NP-complete problems: 3-COLOR, INDEPENDENT SET
More NP-complete problems: KNAPSACK, SUBSET-SUM, PARTITION, HAM, HAM-PATH
Method of instruction:
Lectures and problem solving. In the first part of each class some new theory is introduced, while in the second part students solve problems on their own (with hints and help of the instructor). (Sample problem sets for big-O notation, Dijkstra's algorithm, and NP completness.)
Students are given 3 or 4 problems at the end of each class as homework, i. e. 6 or 7 problems per week. Besides the regular problems, optional (more challenging) problems are also set for extra credit. (Sample weekly homework set for graph traversals. More homework sets are available on request.)
Final grade is based on four components: 10% for class participation, 30% for homeworks, 30% for the midterm test, and 30% for the final exam.
A high grade in the class partitipation part is achieved by active participation in the common work in class. Besides that, missed classes or late arrivals (without a legitimate reason) result in a loss from this component.
Midterm test consists entirely of problem solving, while the final exam has two parts: in the theoretical part students have to recall some definitions and proofs, while in the problem solving part (focusing mainly on the second part of the course) students have to solve problems similar but not identical to those ones they solved in class.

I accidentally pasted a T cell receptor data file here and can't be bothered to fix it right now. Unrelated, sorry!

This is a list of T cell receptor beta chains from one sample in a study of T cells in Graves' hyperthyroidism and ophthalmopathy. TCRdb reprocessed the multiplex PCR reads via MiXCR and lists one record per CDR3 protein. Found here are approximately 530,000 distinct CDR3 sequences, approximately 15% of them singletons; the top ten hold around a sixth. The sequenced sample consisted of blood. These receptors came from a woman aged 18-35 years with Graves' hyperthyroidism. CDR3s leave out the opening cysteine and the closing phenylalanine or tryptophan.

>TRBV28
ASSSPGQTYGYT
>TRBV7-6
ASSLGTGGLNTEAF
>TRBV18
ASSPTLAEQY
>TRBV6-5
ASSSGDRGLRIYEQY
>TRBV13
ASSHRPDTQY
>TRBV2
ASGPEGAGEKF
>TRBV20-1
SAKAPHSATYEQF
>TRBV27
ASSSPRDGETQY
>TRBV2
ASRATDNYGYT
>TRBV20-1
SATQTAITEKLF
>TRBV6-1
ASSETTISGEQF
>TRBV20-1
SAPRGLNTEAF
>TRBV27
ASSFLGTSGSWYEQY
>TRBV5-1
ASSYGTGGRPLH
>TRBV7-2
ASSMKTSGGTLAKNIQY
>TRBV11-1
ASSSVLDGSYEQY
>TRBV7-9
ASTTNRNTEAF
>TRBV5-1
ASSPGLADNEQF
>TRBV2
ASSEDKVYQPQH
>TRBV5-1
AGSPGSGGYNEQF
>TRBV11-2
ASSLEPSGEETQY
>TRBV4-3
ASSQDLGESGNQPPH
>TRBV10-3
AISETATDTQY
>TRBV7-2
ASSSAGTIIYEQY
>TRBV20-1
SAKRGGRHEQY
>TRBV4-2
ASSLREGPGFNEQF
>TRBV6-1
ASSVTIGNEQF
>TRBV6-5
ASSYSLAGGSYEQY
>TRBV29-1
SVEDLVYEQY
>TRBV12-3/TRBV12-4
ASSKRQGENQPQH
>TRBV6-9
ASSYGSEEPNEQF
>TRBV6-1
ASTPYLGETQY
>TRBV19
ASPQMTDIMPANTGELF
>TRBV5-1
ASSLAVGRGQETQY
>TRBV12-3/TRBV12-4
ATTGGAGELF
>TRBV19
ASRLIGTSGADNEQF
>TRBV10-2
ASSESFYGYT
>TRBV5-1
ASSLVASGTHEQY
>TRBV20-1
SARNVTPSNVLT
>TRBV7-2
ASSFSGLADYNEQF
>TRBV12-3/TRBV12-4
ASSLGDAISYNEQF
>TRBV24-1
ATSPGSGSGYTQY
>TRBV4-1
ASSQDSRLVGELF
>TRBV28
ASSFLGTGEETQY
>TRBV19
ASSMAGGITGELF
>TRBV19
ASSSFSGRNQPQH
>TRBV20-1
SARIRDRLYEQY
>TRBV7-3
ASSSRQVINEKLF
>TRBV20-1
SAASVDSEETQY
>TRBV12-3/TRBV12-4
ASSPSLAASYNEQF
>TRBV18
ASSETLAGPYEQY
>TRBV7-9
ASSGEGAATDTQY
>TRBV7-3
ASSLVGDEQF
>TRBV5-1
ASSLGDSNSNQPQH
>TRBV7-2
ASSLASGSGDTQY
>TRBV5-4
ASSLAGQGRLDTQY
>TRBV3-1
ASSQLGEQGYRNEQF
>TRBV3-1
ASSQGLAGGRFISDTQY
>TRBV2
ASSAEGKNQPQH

Both midterm and final exam are closed book, in-class and contain two challenging optional problems for extra credit. (Sample midterm and final exam.)
Cutoffs for letter grades will be at 90%, 80%, etc., plus and minus grades given at the top and bottom 3% of the intervals.
Jon Kleinberg- Éva Tardos: Algorithm Design, Pearson, 2006
T.H. Cormen, C.E. Leiserson, R.L. Rivest, C. Stein: Introduction to Algorithms, MIT Press, 2009
Judit Csima (born 1972) is an associate professor of the Department of Computer Science and Information Theory, Faculty of Electrical Engineering and Informatics, Budapest University of Technology and Economics (BME). She graduated from Eötvös Loránd University as a mathematician in 1997, and received her Ph.D. in computer science in 2003.
She started to teach at BME in 1998; in the next year she was awarded as "Excellent Teacher of the Department", based on student feedback surveys. She has been teaching Theory of Algorithms at BME for several years.
Máté Vizer (born 1982) is a research fellow at Alfréd Rényi Institute of Mathematics of the Hungarian Academy of Sciences. He graduated from Eötvös Loránd University (ELTE) as a mathematician and got his PhD at Central European University (CEU) in 2013. As a high school student he participated at the International Mathematical Olympiad, and received a silver medal. At the Budapest University of Technology and Economics (BME) he teaches introductory courses in Computer Science and Theory of Algorithms. His fields of research are combinatorics of graphs and hypergraphs and combinatorial search theory.